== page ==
Last week we were doing more testing on laser focusing.
The first idea was to focus the laser on four reflecting focus points we glued under the glass. The robot automatically moves the toolhead to those focus points and take four focus measures. Then it uses them to extrapolate the data to the rest of the PCB so it can accurately focus the laser while rastering the PCB picture. But we had some problems with the glass thickness. We were using an inadequate 2mm glass and we had to change to 1.5mm glass which works better. But even with the new glass we were not satisfied because the focus points were too far from the PCB corners so the measures were not accurate.
If we wanted to improve the focus accuracy we had to focus on the PCB corners. This is not a problem because the PCB is reflective enough to focus directly on it but as always happens appeared two secondary effects.
First we “paint” four blots on the PCB dry-film because the UV laser sensitizes it on the places it focuses. Second we have to focus through the glass and the solar film. Remember that we use the solar film to filter the UV rays and protect the PCB from the “halo” effect produced by the pickup lens. The filter is good while we printing but diminish performance when we focus. So we were again in a dead-end alley.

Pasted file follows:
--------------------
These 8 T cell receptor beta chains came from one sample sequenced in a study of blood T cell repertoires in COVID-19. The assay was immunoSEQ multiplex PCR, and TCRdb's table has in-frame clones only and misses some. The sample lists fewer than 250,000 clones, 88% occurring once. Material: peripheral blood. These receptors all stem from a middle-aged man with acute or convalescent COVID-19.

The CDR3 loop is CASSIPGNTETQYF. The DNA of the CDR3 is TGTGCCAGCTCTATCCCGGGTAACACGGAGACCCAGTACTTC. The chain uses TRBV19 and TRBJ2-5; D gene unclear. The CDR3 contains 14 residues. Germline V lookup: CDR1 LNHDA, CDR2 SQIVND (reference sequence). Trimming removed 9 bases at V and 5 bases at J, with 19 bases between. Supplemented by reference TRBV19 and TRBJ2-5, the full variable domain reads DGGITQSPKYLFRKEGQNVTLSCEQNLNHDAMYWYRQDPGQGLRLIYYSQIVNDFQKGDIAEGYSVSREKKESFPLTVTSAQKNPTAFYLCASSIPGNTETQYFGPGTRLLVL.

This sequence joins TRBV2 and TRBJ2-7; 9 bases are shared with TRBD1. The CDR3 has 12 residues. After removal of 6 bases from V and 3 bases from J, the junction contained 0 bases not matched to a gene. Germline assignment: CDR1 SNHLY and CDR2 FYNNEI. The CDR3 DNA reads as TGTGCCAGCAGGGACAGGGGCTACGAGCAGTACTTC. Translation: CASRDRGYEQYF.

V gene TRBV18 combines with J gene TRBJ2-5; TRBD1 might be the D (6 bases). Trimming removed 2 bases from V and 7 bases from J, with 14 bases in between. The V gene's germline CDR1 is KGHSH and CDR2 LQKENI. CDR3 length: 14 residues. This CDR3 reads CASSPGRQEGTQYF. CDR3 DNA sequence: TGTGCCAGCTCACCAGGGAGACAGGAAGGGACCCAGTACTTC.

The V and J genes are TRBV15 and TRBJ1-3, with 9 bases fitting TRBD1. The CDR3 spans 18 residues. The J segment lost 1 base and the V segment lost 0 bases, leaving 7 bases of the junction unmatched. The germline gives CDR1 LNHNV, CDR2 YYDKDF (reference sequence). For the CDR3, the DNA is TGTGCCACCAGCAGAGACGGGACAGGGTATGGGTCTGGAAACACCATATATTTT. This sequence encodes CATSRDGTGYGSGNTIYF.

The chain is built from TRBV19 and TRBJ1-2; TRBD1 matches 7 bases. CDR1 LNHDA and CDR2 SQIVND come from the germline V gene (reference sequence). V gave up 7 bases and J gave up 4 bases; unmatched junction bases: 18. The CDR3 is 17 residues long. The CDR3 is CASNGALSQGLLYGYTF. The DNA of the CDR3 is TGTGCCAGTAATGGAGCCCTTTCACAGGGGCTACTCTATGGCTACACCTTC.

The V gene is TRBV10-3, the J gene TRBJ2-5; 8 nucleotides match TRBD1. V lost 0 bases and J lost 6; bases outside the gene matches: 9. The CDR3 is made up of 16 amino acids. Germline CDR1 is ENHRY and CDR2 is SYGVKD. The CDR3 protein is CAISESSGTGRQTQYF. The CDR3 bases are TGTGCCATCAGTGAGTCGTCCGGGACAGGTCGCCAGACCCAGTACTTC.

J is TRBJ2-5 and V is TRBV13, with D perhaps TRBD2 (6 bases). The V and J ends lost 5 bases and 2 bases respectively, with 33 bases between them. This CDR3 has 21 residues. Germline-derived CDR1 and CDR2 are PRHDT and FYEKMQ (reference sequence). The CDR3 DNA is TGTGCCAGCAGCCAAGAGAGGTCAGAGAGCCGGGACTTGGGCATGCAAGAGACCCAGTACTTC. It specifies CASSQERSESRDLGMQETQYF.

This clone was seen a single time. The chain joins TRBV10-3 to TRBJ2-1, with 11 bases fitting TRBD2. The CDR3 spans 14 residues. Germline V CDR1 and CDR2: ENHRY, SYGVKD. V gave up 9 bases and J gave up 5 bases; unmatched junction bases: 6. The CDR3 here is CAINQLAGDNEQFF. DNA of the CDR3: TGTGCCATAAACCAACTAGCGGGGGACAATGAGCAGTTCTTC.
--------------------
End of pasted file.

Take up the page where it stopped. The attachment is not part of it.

I think we found a solution: the red laser.
The PHR-803T is fantastic. It has three laser diodes: one in the infrared band for reading CDs, one on the red band for DVDs and one on the near UV band for HD-DVD/Blu-ray. When we hacked the pickup we didn’t paid too much effort on the red lasers because we were focus on sensitize the dry-film with UV light but I think we are going to use the red one now.
Use the red laser to focus has some advantages: